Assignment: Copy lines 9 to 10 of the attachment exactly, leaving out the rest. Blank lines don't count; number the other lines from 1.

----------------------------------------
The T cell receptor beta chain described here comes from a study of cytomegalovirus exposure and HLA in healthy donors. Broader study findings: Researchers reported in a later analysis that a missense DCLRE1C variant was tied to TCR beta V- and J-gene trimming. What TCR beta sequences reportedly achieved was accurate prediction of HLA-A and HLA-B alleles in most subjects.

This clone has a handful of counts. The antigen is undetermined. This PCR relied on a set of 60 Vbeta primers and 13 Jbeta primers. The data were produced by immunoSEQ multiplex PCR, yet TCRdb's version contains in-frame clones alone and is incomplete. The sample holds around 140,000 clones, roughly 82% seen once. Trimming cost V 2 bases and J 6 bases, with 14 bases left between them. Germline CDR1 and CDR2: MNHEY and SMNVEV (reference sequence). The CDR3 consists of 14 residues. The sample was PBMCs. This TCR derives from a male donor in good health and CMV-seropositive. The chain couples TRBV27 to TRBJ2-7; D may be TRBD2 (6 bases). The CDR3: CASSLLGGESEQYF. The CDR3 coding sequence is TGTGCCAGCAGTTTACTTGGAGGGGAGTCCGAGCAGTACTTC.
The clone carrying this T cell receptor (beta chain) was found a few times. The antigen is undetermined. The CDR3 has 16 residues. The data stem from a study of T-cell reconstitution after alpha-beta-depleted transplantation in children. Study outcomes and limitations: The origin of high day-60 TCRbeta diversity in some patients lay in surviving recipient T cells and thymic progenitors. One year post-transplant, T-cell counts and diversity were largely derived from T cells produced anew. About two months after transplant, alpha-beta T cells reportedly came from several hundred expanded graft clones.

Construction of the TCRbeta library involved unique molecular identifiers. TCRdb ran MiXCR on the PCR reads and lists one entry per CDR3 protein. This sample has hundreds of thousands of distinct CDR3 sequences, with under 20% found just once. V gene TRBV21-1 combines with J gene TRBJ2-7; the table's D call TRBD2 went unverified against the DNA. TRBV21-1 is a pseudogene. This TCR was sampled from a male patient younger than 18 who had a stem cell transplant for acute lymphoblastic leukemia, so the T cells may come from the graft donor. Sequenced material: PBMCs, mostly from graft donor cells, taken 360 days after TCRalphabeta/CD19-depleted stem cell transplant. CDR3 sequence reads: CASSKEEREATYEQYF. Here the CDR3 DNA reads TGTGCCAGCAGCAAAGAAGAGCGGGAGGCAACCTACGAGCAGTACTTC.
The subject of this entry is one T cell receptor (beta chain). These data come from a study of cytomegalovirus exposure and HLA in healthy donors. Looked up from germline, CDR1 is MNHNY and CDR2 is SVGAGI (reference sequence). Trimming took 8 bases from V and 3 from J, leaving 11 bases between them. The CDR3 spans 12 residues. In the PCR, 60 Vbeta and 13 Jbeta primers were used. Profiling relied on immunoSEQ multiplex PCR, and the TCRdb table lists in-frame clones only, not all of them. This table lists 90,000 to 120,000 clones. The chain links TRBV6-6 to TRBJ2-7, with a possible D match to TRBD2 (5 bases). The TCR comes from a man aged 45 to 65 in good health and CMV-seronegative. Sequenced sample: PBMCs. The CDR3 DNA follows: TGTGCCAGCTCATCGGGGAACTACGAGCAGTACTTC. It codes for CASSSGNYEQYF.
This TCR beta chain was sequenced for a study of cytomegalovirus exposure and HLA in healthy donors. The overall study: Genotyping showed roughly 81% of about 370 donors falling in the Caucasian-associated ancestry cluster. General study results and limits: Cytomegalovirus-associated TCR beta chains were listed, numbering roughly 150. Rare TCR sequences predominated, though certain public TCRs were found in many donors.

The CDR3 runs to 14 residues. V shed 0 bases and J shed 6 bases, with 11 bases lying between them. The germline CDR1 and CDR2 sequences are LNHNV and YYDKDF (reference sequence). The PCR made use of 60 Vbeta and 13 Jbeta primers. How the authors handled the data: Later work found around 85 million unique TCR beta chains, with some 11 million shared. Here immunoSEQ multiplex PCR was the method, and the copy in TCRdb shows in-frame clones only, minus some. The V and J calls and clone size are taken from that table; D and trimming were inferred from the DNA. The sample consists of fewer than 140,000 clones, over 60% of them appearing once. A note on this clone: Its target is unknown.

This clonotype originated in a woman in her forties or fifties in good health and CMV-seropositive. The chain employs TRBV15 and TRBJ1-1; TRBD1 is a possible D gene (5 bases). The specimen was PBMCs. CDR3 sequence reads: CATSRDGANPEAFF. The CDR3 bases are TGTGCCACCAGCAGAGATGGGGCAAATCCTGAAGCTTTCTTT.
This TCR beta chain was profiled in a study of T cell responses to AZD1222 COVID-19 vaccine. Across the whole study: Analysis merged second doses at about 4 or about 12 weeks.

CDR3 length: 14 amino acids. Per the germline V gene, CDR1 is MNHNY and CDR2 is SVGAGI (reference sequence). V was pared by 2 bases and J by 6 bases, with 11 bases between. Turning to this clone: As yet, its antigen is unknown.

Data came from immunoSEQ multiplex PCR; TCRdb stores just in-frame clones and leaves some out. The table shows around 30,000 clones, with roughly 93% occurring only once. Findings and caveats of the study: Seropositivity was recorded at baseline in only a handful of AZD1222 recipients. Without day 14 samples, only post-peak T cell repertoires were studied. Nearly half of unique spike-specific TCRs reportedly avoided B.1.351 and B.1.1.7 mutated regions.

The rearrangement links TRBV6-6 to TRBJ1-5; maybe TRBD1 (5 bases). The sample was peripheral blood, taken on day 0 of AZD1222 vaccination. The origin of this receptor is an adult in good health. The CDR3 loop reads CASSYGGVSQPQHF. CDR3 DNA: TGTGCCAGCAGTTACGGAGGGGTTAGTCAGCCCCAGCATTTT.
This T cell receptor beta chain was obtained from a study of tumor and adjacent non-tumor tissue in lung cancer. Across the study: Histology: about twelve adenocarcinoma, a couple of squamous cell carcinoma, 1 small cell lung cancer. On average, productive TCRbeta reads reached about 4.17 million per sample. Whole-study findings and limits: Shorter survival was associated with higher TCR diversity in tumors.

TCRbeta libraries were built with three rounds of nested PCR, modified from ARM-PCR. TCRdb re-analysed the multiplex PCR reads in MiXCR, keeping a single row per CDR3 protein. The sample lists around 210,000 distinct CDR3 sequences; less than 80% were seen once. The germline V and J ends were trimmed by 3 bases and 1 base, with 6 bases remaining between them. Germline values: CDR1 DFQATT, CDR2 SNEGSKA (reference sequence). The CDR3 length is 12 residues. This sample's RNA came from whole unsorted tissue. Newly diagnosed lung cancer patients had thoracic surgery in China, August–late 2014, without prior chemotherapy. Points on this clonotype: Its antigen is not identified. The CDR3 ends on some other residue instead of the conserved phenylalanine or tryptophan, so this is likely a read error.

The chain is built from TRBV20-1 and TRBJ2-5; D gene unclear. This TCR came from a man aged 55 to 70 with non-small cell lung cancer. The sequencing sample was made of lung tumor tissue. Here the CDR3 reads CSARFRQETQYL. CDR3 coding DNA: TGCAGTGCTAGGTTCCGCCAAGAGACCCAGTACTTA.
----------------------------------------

This TCR beta chain was profiled in a study of T cell responses to AZD1222 COVID-19 vaccine. Across the whole study: Analysis merged second doses at about 4 or about 12 weeks.

CDR3 length: 14 amino acids. Per the germline V gene, CDR1 is MNHNY and CDR2 is SVGAGI (reference sequence). V was pared by 2 bases and J by 6 bases, with 11 bases between. Turning to this clone: As yet, its antigen is unknown.